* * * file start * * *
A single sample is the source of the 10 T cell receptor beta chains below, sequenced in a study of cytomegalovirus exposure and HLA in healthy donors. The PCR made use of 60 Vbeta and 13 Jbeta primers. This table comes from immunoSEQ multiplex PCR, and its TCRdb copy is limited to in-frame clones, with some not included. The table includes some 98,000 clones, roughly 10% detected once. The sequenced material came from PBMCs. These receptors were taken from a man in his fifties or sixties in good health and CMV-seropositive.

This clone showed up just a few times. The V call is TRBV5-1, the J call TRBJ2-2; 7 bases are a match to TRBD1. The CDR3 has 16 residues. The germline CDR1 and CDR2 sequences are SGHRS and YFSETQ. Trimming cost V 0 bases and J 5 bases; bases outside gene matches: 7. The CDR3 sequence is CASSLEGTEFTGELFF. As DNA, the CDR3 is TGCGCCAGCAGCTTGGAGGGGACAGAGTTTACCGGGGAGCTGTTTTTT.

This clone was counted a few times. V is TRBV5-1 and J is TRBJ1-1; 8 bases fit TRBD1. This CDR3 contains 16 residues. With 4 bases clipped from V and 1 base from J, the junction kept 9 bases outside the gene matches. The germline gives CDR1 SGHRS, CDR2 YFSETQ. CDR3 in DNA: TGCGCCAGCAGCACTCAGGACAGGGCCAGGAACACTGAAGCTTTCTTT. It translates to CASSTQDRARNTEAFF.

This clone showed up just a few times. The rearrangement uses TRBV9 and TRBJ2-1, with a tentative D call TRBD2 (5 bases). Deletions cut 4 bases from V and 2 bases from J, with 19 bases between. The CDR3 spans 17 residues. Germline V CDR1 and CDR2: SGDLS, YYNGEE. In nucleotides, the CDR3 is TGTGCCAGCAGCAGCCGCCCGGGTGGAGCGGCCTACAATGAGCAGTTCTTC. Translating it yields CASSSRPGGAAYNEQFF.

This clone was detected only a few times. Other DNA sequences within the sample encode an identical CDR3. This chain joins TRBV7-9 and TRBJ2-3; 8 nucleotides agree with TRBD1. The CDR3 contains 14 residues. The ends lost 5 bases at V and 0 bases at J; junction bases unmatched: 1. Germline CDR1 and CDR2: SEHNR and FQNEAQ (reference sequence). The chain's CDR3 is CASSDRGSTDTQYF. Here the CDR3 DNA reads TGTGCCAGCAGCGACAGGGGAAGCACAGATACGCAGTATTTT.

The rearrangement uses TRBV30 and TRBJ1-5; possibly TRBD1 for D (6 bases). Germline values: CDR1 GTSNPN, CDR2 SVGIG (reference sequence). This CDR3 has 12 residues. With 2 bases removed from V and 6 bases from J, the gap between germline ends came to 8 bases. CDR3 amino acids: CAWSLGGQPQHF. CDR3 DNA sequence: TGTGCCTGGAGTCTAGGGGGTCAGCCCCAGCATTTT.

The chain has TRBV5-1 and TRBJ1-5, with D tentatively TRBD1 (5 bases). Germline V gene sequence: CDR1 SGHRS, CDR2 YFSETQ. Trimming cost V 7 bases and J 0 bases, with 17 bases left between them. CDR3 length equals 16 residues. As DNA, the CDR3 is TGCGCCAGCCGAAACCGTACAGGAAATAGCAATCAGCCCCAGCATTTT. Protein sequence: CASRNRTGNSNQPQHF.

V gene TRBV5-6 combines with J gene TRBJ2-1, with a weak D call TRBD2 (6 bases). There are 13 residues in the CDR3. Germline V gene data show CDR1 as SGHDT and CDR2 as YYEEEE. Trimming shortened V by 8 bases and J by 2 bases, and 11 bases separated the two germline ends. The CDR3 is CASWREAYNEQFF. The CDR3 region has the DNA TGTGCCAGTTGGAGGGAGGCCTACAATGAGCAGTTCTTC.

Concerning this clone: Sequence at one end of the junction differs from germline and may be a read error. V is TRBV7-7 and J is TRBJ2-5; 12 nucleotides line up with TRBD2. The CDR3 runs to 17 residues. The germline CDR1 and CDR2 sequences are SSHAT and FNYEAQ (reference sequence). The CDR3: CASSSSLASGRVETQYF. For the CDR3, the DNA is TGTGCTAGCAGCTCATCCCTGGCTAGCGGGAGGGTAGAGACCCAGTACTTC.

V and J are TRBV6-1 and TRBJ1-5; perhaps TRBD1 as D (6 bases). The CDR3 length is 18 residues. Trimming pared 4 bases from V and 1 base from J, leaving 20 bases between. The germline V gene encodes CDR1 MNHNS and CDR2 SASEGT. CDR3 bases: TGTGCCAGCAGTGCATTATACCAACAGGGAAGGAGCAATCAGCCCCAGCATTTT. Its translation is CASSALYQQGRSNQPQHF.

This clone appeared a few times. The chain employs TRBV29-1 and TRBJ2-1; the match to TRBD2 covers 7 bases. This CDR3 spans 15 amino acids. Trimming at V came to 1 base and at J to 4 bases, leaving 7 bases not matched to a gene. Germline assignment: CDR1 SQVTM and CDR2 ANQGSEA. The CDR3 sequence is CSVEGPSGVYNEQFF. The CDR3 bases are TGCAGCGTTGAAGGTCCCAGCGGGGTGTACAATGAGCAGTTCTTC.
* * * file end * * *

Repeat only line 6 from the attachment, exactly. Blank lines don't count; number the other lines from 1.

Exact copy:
The rearrangement uses TRBV30 and TRBJ1-5; possibly TRBD1 for D (6 bases). Germline values: CDR1 GTSNPN, CDR2 SVGIG (reference sequence). This CDR3 has 12 residues. With 2 bases removed from V and 6 bases from J, the gap between germline ends came to 8 bases. CDR3 amino acids: CAWSLGGQPQHF. CDR3 DNA sequence: TGTGCCTGGAGTCTAGGGGGTCAGCCCCAGCATTTT.